Number 175, April 25, 1994 by Phillip F. Schewe and Ben Stein|
EXPLORING MATTER ON A SCALE OF 10**-16 CM , 1000 times smaller than the
size of the proton, is possible at the HERA electron-proton collider at
Hamburg, Germany. In some of the HERA interactions ("diffraction scattering")
the electron merely grazes the proton, but in other interactions the electron,
which is immune to the strong nuclear force, burrows deep inside the proton
and scatters from individual constituent quarks or even from short-lived
virtual quarks popping into existence out of the vacuum. In these violent
"deep inelastic scattering" events the proton is usually shattered.
Speaking at last week's American Physical Society meeting in Virginia,
Allen Caldwell of Columbia University reported on a mysterious class of
events recorded at the ZEUS detector at HERA that seem to be both diffractive
and deep-inelastic in nature. In these events, a single high-energy quark
is ejected from the target proton, indicative of deep-inelastic scattering.
But the debris from what should have been a broken-up proton was nowhere
to be found. Caldwell had no solid explanation for this odd behavior, but
speculated that the electron might in this case be scattering from some
combination of quarks or gluons within the proton.
THE COSMIC X-RAY BACKGROUND (CXB) , the diffuse x-ray glow spread across
the sky, probably arises from discrete sources. The Japanese x-ray telescope
ASCA has now resolved about 30% of the CXB into individual sources so.
At the APS meeting, ASCA scientist Hajime Inoue went further and asserted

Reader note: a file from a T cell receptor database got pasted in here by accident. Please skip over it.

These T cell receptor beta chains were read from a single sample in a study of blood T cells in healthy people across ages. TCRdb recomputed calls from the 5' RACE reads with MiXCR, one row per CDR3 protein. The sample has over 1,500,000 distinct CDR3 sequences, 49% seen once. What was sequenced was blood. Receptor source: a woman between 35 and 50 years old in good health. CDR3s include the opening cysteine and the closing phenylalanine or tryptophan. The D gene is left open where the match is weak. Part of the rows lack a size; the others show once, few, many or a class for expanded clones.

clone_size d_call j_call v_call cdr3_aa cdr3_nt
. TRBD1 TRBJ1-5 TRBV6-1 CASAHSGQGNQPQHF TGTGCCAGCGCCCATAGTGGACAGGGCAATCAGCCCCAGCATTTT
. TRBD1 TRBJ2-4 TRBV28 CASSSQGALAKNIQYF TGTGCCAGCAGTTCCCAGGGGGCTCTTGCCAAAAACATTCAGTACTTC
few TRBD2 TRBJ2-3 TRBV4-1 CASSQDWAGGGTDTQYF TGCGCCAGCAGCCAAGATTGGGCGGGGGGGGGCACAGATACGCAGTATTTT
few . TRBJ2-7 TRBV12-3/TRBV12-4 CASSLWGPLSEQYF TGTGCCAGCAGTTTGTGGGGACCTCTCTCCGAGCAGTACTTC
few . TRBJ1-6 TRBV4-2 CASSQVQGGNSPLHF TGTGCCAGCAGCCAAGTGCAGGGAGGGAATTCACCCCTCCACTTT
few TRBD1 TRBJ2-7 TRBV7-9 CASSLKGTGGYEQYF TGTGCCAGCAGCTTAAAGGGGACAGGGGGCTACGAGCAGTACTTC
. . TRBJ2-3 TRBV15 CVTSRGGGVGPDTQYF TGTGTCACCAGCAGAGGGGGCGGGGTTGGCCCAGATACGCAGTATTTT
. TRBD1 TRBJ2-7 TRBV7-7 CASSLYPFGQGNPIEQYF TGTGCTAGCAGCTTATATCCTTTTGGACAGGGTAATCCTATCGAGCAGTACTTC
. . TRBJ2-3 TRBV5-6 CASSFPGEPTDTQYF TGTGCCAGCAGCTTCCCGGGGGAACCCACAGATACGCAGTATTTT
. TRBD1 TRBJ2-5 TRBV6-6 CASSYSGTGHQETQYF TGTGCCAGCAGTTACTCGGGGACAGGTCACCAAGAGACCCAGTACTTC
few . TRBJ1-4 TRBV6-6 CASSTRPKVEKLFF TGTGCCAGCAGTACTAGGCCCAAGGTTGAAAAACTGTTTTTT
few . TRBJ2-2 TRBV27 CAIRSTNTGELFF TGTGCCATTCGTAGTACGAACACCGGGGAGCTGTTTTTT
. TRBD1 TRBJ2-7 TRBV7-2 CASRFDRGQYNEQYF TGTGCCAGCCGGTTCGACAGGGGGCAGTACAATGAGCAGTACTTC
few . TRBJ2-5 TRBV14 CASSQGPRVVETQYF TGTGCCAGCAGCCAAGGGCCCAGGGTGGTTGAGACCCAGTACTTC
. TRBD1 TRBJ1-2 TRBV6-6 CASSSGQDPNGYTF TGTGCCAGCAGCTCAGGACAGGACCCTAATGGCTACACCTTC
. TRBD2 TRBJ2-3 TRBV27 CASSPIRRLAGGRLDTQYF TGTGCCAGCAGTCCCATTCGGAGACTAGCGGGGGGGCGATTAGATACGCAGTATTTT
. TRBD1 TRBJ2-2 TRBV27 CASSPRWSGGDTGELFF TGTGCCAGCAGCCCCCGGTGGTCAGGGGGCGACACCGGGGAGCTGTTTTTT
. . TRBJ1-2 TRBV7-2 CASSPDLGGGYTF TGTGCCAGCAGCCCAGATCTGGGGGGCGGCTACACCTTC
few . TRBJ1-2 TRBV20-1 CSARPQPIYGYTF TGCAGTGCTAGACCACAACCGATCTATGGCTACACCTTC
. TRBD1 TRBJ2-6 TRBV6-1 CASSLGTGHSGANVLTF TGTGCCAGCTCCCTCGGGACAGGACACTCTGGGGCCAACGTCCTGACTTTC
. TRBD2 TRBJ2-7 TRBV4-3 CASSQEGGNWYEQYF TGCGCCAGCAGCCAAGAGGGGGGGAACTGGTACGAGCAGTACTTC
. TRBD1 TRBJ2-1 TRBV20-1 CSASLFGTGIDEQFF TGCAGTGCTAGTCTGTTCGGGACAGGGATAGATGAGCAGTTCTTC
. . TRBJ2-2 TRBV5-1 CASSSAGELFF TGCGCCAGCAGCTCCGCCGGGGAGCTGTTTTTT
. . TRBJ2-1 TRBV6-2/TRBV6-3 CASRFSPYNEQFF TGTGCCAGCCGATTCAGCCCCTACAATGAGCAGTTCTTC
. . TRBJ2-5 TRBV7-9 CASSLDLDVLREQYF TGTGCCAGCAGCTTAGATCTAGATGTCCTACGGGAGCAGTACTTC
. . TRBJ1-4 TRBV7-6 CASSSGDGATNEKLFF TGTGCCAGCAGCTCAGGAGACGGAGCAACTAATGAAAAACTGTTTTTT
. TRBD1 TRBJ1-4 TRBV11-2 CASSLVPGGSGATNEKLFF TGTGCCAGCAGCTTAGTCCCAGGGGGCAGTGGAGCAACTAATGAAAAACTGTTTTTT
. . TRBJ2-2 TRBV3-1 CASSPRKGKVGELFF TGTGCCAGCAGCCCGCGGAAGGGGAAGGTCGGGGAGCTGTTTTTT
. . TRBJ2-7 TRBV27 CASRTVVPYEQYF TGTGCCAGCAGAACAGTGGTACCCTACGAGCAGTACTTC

that there are reasons for believing that the x-ray output of active galaxies---the
most energetic category of galaxies---cannot account for the CXB and that
most ordinary galaxies, those not previously known for their long-term
x-ray emissions, probably contribute to the CXB. Indeed, an ASCA study
of one such galaxy, M33, did reveal the presence of a weak central x-ray
whose x-ray spectrum resembles that of active galaxies. One inference that
can be drawn from this, according to Inoue, is that every galaxy may have
a massive black hole at its center.
THE INVENTORY OF ELEMENTS IN SUPERNOVA REMNANTS , and the structure of
their progenitor stars, has been studied with ASCA by recording x-ray images
that correspond to emission lines from specific hot, multi-ionized shells
of matter surrounding the supernova blast. Textbook diagrams of heavy stars
on the eve of a supernova explosion show concentric layers of successively
heavier fusion products: carbon, oxygen, neon, silicon, sulphur, and iron
piled up at the heart of a star as it runs out of nuclear fuel. The force
of the subsequent supernova explosion flings the matter in these layers
out into space, where the layering of the elements is somewhat retained.
At the APS meeting, Robert Petre of NASA/Goddard presented separate Si,
S, Fe (etc.) ASCA pictures of remnants. These illustrate that fact that
some supernovas are symmetric, while others are asymmetric. For example,
pictures of the Cassiopeia-A remnant reveal the material to be more ringlike
than spherical, suggesting that the progenitor star had been rapidly rotating.
This is borne out by separate doppler maps of different parts of the Cas-A
remnant. The ASCA pictures of Cas A also show, for the first time, two
different x-ray processes at work in a single supernova: x rays from specific
elements (silicon and sulphur, say) in the north and east and, in the southwestern
corner of the remnant, "continuum" radiation coming from the
collisions between electrons and all sorts of ions.